"Campaigners who called for an official ban on teaching creationism in schools have welcomed a 'clear statement' from a Scottish Government minister it should not be taught in science classes," reports the Glasgow Herald (May 24, 2015). The proposed ban would have barred "the presentation in Scottish publicly funded schools of separate creation and of Young Earth doctrines as viable alternatives to the established science of evolution, common descent, and deep time."
As NCSE previously reported, the Scottish Secular Society, prompted by recent creationist incursions, lodged the petition with the Public Petitions Committee of the Scottish parliament in 2014. The committee agreed to write to the government about the petition, but the government rejected the proposed ban as unnecessary. Subsequently, the committee decided to forward the petition to the Education and Culture Committee, which also agreed to write to the government about the petition.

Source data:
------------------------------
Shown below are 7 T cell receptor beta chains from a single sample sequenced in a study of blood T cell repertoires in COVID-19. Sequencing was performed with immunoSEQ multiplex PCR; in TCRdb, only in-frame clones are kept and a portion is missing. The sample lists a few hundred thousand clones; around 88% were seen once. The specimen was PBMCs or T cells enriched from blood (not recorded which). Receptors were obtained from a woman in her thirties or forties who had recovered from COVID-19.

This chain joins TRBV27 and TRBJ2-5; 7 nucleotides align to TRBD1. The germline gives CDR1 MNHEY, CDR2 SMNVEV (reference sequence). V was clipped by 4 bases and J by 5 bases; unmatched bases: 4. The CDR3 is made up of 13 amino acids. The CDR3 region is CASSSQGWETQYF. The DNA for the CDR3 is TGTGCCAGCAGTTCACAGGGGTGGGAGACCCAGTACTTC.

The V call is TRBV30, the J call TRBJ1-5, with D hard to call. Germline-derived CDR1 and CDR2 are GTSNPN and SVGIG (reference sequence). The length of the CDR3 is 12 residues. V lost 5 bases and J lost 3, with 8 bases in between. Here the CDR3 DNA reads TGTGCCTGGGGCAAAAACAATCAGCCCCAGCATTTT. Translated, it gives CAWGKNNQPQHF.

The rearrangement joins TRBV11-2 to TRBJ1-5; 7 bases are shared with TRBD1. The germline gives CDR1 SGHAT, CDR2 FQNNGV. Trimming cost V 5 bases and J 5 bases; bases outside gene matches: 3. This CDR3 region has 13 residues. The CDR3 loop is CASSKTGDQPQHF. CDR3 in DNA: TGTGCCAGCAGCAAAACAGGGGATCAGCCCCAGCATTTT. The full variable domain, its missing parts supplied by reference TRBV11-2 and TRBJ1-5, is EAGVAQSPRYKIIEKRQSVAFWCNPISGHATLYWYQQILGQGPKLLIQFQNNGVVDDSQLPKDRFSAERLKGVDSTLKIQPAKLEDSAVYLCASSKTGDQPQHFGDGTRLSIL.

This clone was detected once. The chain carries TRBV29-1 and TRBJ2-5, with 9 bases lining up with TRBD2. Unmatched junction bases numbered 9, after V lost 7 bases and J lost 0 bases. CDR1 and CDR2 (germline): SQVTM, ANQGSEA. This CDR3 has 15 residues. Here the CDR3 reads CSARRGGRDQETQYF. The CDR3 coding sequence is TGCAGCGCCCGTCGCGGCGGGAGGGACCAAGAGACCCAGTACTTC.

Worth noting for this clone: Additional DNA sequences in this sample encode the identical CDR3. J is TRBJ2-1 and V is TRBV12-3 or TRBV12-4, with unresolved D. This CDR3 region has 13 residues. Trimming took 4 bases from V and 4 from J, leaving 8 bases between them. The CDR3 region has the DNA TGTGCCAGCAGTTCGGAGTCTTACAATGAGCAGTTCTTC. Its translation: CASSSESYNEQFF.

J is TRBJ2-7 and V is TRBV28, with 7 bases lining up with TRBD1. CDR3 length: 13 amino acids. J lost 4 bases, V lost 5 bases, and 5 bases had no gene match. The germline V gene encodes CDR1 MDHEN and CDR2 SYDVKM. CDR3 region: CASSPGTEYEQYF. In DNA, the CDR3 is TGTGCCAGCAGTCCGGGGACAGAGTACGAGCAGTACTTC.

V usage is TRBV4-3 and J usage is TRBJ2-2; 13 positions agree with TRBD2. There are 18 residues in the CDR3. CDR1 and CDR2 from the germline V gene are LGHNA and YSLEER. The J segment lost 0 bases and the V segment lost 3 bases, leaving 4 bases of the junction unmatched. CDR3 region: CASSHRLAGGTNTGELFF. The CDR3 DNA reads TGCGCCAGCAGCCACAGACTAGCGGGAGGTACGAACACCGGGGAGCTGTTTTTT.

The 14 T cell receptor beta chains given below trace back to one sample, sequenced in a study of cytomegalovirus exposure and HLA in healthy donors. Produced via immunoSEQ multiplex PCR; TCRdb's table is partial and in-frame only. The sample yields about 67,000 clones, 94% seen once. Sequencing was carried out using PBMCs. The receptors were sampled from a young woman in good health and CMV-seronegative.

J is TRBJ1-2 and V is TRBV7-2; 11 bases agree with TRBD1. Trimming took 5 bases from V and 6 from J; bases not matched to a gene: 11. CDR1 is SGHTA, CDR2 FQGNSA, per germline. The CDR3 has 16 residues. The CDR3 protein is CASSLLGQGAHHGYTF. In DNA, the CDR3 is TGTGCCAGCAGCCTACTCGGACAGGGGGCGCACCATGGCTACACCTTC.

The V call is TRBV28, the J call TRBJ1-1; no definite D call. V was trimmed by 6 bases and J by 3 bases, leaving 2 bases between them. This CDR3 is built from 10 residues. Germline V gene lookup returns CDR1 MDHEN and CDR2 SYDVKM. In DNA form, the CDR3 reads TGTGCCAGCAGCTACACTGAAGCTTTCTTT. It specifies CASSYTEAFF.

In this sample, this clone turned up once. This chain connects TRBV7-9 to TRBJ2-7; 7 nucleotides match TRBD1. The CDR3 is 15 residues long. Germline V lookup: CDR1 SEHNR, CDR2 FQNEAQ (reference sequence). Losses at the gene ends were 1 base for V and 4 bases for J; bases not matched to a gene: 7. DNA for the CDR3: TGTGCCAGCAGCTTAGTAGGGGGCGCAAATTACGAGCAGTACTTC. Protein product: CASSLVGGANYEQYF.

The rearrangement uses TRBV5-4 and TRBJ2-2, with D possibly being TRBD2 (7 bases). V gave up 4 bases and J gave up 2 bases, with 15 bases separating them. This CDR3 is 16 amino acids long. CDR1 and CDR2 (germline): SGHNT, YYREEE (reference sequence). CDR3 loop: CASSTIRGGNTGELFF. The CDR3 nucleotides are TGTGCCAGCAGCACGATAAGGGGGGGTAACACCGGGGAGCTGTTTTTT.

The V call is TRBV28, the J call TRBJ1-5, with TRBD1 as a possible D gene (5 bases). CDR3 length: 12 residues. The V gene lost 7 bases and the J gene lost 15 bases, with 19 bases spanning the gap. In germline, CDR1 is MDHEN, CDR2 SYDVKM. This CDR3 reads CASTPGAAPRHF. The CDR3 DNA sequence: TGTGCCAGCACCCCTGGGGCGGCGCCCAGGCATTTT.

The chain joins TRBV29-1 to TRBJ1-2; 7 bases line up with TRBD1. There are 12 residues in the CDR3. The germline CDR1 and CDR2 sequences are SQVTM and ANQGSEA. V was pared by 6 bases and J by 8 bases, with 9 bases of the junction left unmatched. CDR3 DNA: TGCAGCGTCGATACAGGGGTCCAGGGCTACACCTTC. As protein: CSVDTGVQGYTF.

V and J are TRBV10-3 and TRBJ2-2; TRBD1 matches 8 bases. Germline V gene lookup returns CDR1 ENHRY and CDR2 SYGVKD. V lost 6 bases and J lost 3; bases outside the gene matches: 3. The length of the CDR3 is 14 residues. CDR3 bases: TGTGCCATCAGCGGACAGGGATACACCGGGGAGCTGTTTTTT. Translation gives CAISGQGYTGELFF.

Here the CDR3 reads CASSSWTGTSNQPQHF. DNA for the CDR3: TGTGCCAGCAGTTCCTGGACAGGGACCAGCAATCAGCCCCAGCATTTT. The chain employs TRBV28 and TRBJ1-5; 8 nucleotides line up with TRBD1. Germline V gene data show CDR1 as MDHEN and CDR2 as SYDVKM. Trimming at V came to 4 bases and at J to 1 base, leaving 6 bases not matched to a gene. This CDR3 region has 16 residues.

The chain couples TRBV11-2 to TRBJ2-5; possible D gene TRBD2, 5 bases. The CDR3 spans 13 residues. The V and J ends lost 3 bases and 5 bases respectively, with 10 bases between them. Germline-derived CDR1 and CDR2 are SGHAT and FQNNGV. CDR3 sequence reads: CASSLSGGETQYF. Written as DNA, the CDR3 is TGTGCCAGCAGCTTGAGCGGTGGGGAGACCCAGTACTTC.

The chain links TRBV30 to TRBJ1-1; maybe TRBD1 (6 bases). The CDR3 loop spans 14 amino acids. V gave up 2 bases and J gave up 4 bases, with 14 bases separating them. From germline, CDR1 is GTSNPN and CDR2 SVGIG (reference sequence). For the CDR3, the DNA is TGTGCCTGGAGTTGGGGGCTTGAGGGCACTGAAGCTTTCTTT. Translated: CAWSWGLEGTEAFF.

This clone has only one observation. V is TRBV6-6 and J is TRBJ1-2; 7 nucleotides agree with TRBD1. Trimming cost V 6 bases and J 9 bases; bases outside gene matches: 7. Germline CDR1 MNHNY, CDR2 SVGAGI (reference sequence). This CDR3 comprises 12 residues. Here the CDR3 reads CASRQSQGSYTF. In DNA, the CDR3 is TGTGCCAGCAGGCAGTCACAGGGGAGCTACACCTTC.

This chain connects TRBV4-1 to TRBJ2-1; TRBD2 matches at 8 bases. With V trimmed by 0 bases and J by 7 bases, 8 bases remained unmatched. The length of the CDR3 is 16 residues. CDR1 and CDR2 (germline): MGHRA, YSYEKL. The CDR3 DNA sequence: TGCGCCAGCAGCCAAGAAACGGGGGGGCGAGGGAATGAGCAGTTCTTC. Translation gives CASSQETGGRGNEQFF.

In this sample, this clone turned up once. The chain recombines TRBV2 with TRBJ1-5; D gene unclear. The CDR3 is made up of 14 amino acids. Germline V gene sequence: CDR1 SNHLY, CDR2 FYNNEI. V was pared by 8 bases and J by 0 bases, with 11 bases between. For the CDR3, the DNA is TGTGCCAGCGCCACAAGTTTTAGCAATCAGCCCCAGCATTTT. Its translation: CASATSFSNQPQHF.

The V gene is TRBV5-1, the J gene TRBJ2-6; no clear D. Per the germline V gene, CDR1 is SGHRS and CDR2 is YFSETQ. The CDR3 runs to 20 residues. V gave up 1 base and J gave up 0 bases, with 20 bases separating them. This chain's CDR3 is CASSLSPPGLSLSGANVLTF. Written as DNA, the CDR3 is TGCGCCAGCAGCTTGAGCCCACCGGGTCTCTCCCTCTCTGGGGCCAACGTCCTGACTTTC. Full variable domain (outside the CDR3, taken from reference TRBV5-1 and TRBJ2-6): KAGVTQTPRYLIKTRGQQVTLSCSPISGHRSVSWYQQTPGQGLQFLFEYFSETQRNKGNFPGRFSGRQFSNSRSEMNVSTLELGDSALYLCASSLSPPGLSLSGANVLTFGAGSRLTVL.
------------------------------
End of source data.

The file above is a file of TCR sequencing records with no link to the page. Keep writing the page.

The government again declined to act on the petition, but a letter sent to the committee by the minister of learning and science explained, "Guidance provided by Education Scotland ... does not identify Creationism as a scientific principle. It should therefore not be taught as part of science lessons." Paul Braterman, the scientific advisor to the SSS, welcomed the statement, telling the Herald, "Now we have, at least, a clear statement from the responsible minister that creationism should not be taught as science."
In the meantime, the dueling motions introduced in the Scottish Parliament in January 2015 — S4M-12148, calling for a "Crackdown on Creationism" and supporting the SSS's position on teaching creationism in the Scottish public schools, and S4M-12149, entitled "Creationism and Evolution" and describing a variety of positions, including young-earth creationism, as "valid beliefs for people to hold" — are both listed on the parliament's website as having "fallen" on May 12, 2015.